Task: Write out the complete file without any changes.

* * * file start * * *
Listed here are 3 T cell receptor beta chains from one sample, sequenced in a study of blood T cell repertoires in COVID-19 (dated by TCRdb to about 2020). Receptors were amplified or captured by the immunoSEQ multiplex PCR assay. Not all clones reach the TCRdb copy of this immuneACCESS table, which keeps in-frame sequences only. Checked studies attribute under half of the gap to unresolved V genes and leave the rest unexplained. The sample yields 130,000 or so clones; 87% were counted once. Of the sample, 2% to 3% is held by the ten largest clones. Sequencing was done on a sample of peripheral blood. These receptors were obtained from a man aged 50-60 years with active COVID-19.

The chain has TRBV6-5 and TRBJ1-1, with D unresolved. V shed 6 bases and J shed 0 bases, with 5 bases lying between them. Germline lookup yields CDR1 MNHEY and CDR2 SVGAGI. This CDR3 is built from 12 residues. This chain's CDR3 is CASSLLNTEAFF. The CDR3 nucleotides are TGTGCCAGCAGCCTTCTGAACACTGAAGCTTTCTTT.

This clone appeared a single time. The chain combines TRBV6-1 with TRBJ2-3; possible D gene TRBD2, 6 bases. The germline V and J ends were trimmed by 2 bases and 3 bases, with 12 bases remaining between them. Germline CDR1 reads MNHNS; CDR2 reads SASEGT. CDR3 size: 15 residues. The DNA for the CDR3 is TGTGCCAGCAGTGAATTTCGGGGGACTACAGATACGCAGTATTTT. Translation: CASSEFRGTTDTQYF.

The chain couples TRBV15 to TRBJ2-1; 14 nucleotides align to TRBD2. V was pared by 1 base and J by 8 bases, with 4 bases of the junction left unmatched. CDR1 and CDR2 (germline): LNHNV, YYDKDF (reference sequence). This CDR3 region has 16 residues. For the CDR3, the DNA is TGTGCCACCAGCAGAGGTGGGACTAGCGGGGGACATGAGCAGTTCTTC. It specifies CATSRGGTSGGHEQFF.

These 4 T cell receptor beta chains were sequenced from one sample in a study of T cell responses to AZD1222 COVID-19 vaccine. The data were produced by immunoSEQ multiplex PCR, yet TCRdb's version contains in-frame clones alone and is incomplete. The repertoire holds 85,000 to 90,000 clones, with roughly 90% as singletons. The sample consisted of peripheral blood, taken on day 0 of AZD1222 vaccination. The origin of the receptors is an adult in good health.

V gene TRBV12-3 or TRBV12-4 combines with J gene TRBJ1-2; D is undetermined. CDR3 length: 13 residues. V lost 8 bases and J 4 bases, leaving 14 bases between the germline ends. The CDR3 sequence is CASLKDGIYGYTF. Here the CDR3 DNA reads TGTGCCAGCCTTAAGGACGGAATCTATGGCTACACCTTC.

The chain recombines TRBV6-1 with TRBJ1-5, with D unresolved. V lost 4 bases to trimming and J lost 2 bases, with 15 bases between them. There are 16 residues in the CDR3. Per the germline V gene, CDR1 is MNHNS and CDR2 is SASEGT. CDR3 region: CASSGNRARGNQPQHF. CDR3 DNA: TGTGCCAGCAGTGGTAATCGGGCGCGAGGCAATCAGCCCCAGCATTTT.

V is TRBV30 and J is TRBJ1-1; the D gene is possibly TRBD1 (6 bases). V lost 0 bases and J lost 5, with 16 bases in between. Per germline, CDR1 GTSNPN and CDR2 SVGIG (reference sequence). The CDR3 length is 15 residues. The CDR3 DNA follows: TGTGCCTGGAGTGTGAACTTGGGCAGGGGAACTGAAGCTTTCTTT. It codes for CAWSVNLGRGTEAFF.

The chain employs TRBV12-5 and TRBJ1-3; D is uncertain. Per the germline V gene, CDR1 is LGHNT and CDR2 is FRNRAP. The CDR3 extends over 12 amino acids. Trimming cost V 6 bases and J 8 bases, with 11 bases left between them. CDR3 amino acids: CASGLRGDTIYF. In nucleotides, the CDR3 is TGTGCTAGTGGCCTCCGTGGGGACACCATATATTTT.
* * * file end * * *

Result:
Listed here are 3 T cell receptor beta chains from one sample, sequenced in a study of blood T cell repertoires in COVID-19 (dated by TCRdb to about 2020). Receptors were amplified or captured by the immunoSEQ multiplex PCR assay. Not all clones reach the TCRdb copy of this immuneACCESS table, which keeps in-frame sequences only. Checked studies attribute under half of the gap to unresolved V genes and leave the rest unexplained. The sample yields 130,000 or so clones; 87% were counted once. Of the sample, 2% to 3% is held by the ten largest clones. Sequencing was done on a sample of peripheral blood. These receptors were obtained from a man aged 50-60 years with active COVID-19.

The chain has TRBV6-5 and TRBJ1-1, with D unresolved. V shed 6 bases and J shed 0 bases, with 5 bases lying between them. Germline lookup yields CDR1 MNHEY and CDR2 SVGAGI. This CDR3 is built from 12 residues. This chain's CDR3 is CASSLLNTEAFF. The CDR3 nucleotides are TGTGCCAGCAGCCTTCTGAACACTGAAGCTTTCTTT.

This clone appeared a single time. The chain combines TRBV6-1 with TRBJ2-3; possible D gene TRBD2, 6 bases. The germline V and J ends were trimmed by 2 bases and 3 bases, with 12 bases remaining between them. Germline CDR1 reads MNHNS; CDR2 reads SASEGT. CDR3 size: 15 residues. The DNA for the CDR3 is TGTGCCAGCAGTGAATTTCGGGGGACTACAGATACGCAGTATTTT. Translation: CASSEFRGTTDTQYF.

The chain couples TRBV15 to TRBJ2-1; 14 nucleotides align to TRBD2. V was pared by 1 base and J by 8 bases, with 4 bases of the junction left unmatched. CDR1 and CDR2 (germline): LNHNV, YYDKDF (reference sequence). This CDR3 region has 16 residues. For the CDR3, the DNA is TGTGCCACCAGCAGAGGTGGGACTAGCGGGGGACATGAGCAGTTCTTC. It specifies CATSRGGTSGGHEQFF.

These 4 T cell receptor beta chains were sequenced from one sample in a study of T cell responses to AZD1222 COVID-19 vaccine. The data were produced by immunoSEQ multiplex PCR, yet TCRdb's version contains in-frame clones alone and is incomplete. The repertoire holds 85,000 to 90,000 clones, with roughly 90% as singletons. The sample consisted of peripheral blood, taken on day 0 of AZD1222 vaccination. The origin of the receptors is an adult in good health.

V gene TRBV12-3 or TRBV12-4 combines with J gene TRBJ1-2; D is undetermined. CDR3 length: 13 residues. V lost 8 bases and J 4 bases, leaving 14 bases between the germline ends. The CDR3 sequence is CASLKDGIYGYTF. Here the CDR3 DNA reads TGTGCCAGCCTTAAGGACGGAATCTATGGCTACACCTTC.

The chain recombines TRBV6-1 with TRBJ1-5, with D unresolved. V lost 4 bases to trimming and J lost 2 bases, with 15 bases between them. There are 16 residues in the CDR3. Per the germline V gene, CDR1 is MNHNS and CDR2 is SASEGT. CDR3 region: CASSGNRARGNQPQHF. CDR3 DNA: TGTGCCAGCAGTGGTAATCGGGCGCGAGGCAATCAGCCCCAGCATTTT.

V is TRBV30 and J is TRBJ1-1; the D gene is possibly TRBD1 (6 bases). V lost 0 bases and J lost 5, with 16 bases in between. Per germline, CDR1 GTSNPN and CDR2 SVGIG (reference sequence). The CDR3 length is 15 residues. The CDR3 DNA follows: TGTGCCTGGAGTGTGAACTTGGGCAGGGGAACTGAAGCTTTCTTT. It codes for CAWSVNLGRGTEAFF.

The chain employs TRBV12-5 and TRBJ1-3; D is uncertain. Per the germline V gene, CDR1 is LGHNT and CDR2 is FRNRAP. The CDR3 extends over 12 amino acids. Trimming cost V 6 bases and J 8 bases, with 11 bases left between them. CDR3 amino acids: CASGLRGDTIYF. In nucleotides, the CDR3 is TGTGCTAGTGGCCTCCGTGGGGACACCATATATTTT.